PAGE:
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1

A rotation is of the form $$\begin{bmatrix} \cos(\theta) & - \sin(\theta) \\ \sin(\theta) & \cos(\theta) \end{bmatrix}$$ A reflection is of the form $$\begin{bmatrix} \cos(2\theta) & \sin(2\theta) \\ \sin(2\theta) & - \cos(2\theta) \end{bmatrix}$$ If we want to find a $2-$dimensional representation of a $3-$dimensional rotation then we can ...


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As a matter of fact, there is a much easier way to derive those matrices. What you are really after is the matrix representation of the $\mathfrak{su}(2)$ Lie algebra generators $J_x$, $J_y$ and $J_z$ in the irreducible $\mathrm{SU}(2)$ representation with spin $j$, given by $$ J_z|j,m\rangle = m |j,m\rangle,\quad J_\pm|j,m\rangle = C_\pm(j,m) |j,m\pm 1\...


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For $SU(2)$ the spinor representation has dimension 2. Your questions is not clear, but for rotation groups (or more precisely, their associated spin groups), we have: For $so(2n)$ (with $n\ge 2$), there are two spinor representations of dimension is $2^{n-1}$. E.g., for $so(2\times 5)$, the spinor is 16. For odd dimensions, $so(2n+1)$, the spinors have ...


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This might be easier to understand in terms of the Pauli matrices: $\sigma_z=\pmatrix{0 &1\\1 &0}$, $\sigma_y=\pmatrix{0 &-i\\i &0}$, $\sigma_x=\pmatrix{1 &0\\0 &-1}$, where the operators for $z, y$, and $x$, are given by $\hat{S_z}=\tfrac{\hbar}{2}\sigma_z$, $\hat{S_y}=\tfrac{\hbar}{2}\sigma_y$, and $\hat{S_x}=\tfrac{\hbar}{2}\...


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The spin-statistic theorem holds in all dimensions of spacetime greater than two. The proper definitions of "half-integer" or "integer" spin in general dimension is simply how the rotation operator of a full rotation, $R(2\pi)$ is represented - "integer spin" or "bosonic" representations will have it as the identity, while "half-integer" or "fermionic ...


3

For massive spinors "right-handed" and "left-handed" chirality isn't tied so much to true rotations, as to the casting of Lorentz transformations as "space-time rotations". In this case, a very popular short answer to the conceptual question is that Lorentz transformations "rotate" $(1/2, 0)$-spinors one way in space-time, and $(0, 1/2)$-spinors the opposite ...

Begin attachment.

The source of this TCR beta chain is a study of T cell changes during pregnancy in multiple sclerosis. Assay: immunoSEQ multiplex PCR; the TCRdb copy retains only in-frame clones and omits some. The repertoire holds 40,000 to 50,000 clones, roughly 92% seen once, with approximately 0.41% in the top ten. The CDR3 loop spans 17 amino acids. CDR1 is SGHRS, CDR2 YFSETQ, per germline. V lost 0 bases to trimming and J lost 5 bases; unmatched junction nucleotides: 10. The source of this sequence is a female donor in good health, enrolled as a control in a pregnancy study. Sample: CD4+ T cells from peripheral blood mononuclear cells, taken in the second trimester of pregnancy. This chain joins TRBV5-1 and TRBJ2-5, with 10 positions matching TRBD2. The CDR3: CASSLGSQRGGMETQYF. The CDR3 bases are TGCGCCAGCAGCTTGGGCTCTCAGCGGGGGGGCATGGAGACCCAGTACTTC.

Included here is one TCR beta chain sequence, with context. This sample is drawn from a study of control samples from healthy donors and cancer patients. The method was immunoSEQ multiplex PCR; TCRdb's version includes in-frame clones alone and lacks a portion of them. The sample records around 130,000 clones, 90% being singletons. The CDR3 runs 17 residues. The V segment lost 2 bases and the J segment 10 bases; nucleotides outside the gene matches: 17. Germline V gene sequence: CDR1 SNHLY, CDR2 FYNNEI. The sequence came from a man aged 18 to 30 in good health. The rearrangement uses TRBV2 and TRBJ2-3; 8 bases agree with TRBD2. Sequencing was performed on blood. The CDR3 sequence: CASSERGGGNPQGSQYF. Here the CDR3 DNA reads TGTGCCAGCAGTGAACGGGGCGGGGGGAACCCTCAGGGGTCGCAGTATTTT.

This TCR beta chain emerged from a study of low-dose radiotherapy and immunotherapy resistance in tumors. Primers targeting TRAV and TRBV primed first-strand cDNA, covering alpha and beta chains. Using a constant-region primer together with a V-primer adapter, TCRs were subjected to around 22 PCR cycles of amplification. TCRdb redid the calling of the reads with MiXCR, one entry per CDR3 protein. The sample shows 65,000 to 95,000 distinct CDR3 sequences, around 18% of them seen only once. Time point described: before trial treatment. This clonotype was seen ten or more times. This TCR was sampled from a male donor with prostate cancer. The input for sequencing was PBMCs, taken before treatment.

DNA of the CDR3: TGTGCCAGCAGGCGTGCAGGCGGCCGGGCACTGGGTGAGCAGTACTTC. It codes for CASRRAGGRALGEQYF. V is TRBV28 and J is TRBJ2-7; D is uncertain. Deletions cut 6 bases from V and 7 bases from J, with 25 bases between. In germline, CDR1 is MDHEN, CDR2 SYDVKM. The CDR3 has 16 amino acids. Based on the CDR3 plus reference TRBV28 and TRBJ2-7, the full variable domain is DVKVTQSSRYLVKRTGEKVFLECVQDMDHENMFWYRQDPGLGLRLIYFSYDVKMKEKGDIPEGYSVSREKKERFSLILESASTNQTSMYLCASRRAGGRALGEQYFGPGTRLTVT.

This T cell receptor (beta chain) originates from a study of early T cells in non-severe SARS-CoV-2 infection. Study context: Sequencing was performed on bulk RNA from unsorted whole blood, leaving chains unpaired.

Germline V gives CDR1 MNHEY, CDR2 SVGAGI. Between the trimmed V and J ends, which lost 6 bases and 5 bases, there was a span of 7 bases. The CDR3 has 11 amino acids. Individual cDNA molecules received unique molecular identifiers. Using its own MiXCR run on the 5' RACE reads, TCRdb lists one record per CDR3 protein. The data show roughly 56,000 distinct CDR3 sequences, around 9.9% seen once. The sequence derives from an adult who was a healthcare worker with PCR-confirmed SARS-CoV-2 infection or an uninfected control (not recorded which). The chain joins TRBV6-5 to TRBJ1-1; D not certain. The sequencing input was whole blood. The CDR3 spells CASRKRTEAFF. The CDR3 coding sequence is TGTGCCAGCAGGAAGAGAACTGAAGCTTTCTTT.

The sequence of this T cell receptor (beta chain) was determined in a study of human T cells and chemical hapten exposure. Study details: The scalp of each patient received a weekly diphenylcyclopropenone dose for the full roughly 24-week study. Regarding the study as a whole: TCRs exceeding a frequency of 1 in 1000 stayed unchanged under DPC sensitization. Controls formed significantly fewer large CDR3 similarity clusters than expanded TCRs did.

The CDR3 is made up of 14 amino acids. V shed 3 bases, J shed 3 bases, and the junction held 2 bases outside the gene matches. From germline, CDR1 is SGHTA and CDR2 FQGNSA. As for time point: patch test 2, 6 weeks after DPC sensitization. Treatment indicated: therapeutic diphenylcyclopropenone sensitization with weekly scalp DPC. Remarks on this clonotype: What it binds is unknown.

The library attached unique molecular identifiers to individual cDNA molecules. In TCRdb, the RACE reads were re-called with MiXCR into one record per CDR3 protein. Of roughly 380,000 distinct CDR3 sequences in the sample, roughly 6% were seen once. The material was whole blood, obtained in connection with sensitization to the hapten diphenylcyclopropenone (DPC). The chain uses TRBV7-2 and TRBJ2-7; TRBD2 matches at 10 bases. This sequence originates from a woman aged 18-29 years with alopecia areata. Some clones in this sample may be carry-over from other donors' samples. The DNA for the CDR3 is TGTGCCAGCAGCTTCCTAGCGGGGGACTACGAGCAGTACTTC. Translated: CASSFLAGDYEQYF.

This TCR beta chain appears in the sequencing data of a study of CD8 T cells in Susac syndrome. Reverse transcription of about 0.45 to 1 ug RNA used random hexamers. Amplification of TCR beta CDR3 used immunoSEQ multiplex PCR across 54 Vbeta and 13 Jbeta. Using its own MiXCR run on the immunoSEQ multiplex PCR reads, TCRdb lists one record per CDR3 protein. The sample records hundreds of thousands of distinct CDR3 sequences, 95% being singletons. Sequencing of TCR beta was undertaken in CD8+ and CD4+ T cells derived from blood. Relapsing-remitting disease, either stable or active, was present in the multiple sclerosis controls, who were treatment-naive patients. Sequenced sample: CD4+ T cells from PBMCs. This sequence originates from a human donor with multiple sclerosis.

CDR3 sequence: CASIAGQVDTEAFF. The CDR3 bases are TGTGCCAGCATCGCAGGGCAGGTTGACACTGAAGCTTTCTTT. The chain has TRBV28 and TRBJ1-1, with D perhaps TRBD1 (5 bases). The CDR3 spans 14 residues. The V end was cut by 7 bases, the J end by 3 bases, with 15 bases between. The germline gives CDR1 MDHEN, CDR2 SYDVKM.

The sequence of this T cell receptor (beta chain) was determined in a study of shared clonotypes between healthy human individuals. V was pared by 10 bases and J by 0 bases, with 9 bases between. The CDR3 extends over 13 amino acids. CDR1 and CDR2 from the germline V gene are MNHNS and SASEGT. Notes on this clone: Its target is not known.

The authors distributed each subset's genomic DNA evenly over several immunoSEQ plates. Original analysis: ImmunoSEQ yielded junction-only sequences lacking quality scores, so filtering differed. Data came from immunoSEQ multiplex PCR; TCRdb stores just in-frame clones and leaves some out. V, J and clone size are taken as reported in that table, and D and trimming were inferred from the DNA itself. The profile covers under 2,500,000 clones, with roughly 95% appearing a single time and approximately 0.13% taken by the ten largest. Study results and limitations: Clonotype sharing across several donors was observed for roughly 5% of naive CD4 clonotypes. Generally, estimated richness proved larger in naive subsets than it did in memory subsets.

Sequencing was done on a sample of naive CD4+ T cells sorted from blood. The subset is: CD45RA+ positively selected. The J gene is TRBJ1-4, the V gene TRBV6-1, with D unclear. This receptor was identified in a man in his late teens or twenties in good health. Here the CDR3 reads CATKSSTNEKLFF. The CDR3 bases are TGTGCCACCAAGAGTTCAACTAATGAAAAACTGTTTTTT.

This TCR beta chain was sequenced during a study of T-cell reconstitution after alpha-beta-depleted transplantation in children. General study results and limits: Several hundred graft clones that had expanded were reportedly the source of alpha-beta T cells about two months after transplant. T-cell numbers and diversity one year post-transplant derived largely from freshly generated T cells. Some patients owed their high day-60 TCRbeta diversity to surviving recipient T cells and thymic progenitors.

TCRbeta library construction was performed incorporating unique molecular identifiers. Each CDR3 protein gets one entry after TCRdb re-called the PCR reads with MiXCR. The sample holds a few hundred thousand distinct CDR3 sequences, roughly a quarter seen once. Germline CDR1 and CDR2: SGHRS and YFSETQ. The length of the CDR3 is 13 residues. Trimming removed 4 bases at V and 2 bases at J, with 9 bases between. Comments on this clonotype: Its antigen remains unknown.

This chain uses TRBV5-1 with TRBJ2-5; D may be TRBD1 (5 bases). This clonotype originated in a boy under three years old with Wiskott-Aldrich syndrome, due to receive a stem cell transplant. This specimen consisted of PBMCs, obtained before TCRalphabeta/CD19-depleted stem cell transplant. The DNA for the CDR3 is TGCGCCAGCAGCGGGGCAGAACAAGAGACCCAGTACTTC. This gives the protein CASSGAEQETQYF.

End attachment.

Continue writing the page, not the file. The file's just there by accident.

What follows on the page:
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In general you are getting it right: Non-commuting operators do not share eigenstates, thus measuring $S_x$ on an eigenstate of $S_z$ will result in a state that is not an eigenstate of $S_z$ anymore. The spin operators do not commute because they are defined via the Lie-algebra relation $[S_i, S_j] = i \hbar \varepsilon_{ijk} S_k$. Next, if the particle ...


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Mutually non-commuting operators cannot have simultaneous eigenstates, namely the eigenstates of the former must by all means be expressed as a linear combinations of (all) the eigenstates of the latter. In the case at hand, given ${|+\rangle}_z$ as eigenstate of the operator $S_z$, the following must hold: $$ {|+\rangle}_z = c_1 {|+\rangle}_x + c_2 {|-\...


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The two papers talk about very different things. In Kapustin's paper, he considered non-orientable space-time manifold to classify SPT (i.e. the partition function of the phase on these manifolds). To do that, one has to first Wick rotate to Euclidean space-time, where time-reversal becomes a mirror reflection, but with a sign change. In Watanabe et. al. ...



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